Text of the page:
New spark plugs ticking?

Assuming your cylinder heads are aluminum, your fears are more realistic as compared to if they were iron iron. That said, getting someone to step up to the plate will be difficult because it doesn’t appear as though you will be in a position to prove the cross threading was done at the factory. If the plugs you removed are unique (brand, heat range, etc.) to a factory installation, I suggest saving them. Might help with your case.

Further, if you think you have a case, you do not have to wait until the problem manifests itself again. After all, the damage is verifiable now. Might be easier to pursue now vs. later.

I saved the plug in question. It is clear as day stripped as well with a nice, fat serial number on it - which I can only assume is linked to either the engine, model, etc.

I’ll let you guys know by next week - I’ve got a service appointment at CarMax.

If you don’t win the battle to get it fixed…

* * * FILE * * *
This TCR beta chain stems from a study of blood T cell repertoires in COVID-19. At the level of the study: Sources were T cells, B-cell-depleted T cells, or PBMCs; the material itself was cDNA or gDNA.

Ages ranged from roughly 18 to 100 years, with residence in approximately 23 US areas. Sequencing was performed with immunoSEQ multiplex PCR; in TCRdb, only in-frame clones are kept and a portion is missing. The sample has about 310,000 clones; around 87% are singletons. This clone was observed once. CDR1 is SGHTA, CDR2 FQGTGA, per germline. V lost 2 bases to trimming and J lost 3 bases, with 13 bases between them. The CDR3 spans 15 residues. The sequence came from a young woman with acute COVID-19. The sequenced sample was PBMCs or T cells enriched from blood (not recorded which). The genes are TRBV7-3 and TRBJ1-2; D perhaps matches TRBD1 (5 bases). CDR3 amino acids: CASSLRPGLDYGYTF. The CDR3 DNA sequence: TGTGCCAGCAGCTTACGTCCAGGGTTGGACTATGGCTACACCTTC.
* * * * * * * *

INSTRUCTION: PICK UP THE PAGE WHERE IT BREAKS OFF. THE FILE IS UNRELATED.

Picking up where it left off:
Ask around and buy the very best/long lasting plugs you can. When you do go to replace them 90 whatevers from now, if the others you replace still look good, leave the problematic one longer still. You can do the old remove/replace wires one cylinder at a time trick at the point to see if that cylinder is still firing right with the old plug.

Also get some spark plug antisieze compound to put on that plug. Actually put in on all the plugs. Make sure to get some on the threads in the hole as well as the spark plug threads. Be very carefull to make sure you get it started in the hole properly as well. Use a torque wrench and tighten it right. The antisieze compound will make it less likely to be a problem when you go to remove it later. That stuff is also just a good idea anytime. Note, the antisieze stuff is not just some oil or grease, its a special compound. Maybe someone here can recommend a specific brand ?

Check with a few shops and you should find someone familiar with “thread savers”. These are NOT a band-aid and when done properly will be a permanent, high quality, repair. They will install a steel insert that locks in place. The spark plug then screws into the insert. This can be done without removing the cylinder head as long as the mechanic is careful (applies grease to the tool to catch metal filings).

Here’s a link showing the process:

The key word is “properly”. I’ve seen them back out with the plug and then it’s usually a mess.